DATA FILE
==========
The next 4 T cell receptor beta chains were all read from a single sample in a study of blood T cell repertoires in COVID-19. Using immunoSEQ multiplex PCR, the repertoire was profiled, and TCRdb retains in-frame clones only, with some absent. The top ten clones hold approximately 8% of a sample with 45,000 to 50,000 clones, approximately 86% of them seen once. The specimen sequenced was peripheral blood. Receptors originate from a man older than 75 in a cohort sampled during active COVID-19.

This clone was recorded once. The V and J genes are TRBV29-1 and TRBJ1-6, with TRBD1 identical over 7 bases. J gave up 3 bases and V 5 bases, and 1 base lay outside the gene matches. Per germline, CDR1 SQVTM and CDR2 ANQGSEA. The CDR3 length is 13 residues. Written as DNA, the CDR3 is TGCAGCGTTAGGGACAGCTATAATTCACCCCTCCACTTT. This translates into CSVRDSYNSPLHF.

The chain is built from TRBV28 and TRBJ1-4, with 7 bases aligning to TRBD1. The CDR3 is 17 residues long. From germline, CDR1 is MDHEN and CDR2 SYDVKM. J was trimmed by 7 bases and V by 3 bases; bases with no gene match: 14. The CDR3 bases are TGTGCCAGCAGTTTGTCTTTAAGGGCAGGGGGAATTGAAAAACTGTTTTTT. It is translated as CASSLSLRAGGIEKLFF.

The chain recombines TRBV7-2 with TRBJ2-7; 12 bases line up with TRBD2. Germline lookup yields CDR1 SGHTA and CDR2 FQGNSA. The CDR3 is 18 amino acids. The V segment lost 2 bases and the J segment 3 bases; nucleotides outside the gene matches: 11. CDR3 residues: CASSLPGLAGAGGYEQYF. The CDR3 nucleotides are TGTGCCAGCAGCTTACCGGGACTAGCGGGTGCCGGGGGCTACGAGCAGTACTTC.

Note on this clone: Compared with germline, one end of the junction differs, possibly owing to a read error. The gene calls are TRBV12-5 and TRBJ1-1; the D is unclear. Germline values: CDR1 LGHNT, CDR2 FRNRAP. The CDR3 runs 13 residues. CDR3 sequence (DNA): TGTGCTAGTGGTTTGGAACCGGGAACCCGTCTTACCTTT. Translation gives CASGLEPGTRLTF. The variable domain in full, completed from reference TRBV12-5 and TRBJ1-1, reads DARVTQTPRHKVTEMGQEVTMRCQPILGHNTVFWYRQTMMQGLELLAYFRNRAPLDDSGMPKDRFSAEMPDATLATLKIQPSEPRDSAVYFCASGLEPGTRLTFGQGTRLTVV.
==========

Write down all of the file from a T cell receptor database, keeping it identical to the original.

The next 4 T cell receptor beta chains were all read from a single sample in a study of blood T cell repertoires in COVID-19. Using immunoSEQ multiplex PCR, the repertoire was profiled, and TCRdb retains in-frame clones only, with some absent. The top ten clones hold approximately 8% of a sample with 45,000 to 50,000 clones, approximately 86% of them seen once. The specimen sequenced was peripheral blood. Receptors originate from a man older than 75 in a cohort sampled during active COVID-19.

This clone was recorded once. The V and J genes are TRBV29-1 and TRBJ1-6, with TRBD1 identical over 7 bases. J gave up 3 bases and V 5 bases, and 1 base lay outside the gene matches. Per germline, CDR1 SQVTM and CDR2 ANQGSEA. The CDR3 length is 13 residues. Written as DNA, the CDR3 is TGCAGCGTTAGGGACAGCTATAATTCACCCCTCCACTTT. This translates into CSVRDSYNSPLHF.

The chain is built from TRBV28 and TRBJ1-4, with 7 bases aligning to TRBD1. The CDR3 is 17 residues long. From germline, CDR1 is MDHEN and CDR2 SYDVKM. J was trimmed by 7 bases and V by 3 bases; bases with no gene match: 14. The CDR3 bases are TGTGCCAGCAGTTTGTCTTTAAGGGCAGGGGGAATTGAAAAACTGTTTTTT. It is translated as CASSLSLRAGGIEKLFF.

The chain recombines TRBV7-2 with TRBJ2-7; 12 bases line up with TRBD2. Germline lookup yields CDR1 SGHTA and CDR2 FQGNSA. The CDR3 is 18 amino acids. The V segment lost 2 bases and the J segment 3 bases; nucleotides outside the gene matches: 11. CDR3 residues: CASSLPGLAGAGGYEQYF. The CDR3 nucleotides are TGTGCCAGCAGCTTACCGGGACTAGCGGGTGCCGGGGGCTACGAGCAGTACTTC.

Note on this clone: Compared with germline, one end of the junction differs, possibly owing to a read error. The gene calls are TRBV12-5 and TRBJ1-1; the D is unclear. Germline values: CDR1 LGHNT, CDR2 FRNRAP. The CDR3 runs 13 residues. CDR3 sequence (DNA): TGTGCTAGTGGTTTGGAACCGGGAACCCGTCTTACCTTT. Translation gives CASGLEPGTRLTF. The variable domain in full, completed from reference TRBV12-5 and TRBJ1-1, reads DARVTQTPRHKVTEMGQEVTMRCQPILGHNTVFWYRQTMMQGLELLAYFRNRAPLDDSGMPKDRFSAEMPDATLATLKIQPSEPRDSAVYFCASGLEPGTRLTFGQGTRLTVV.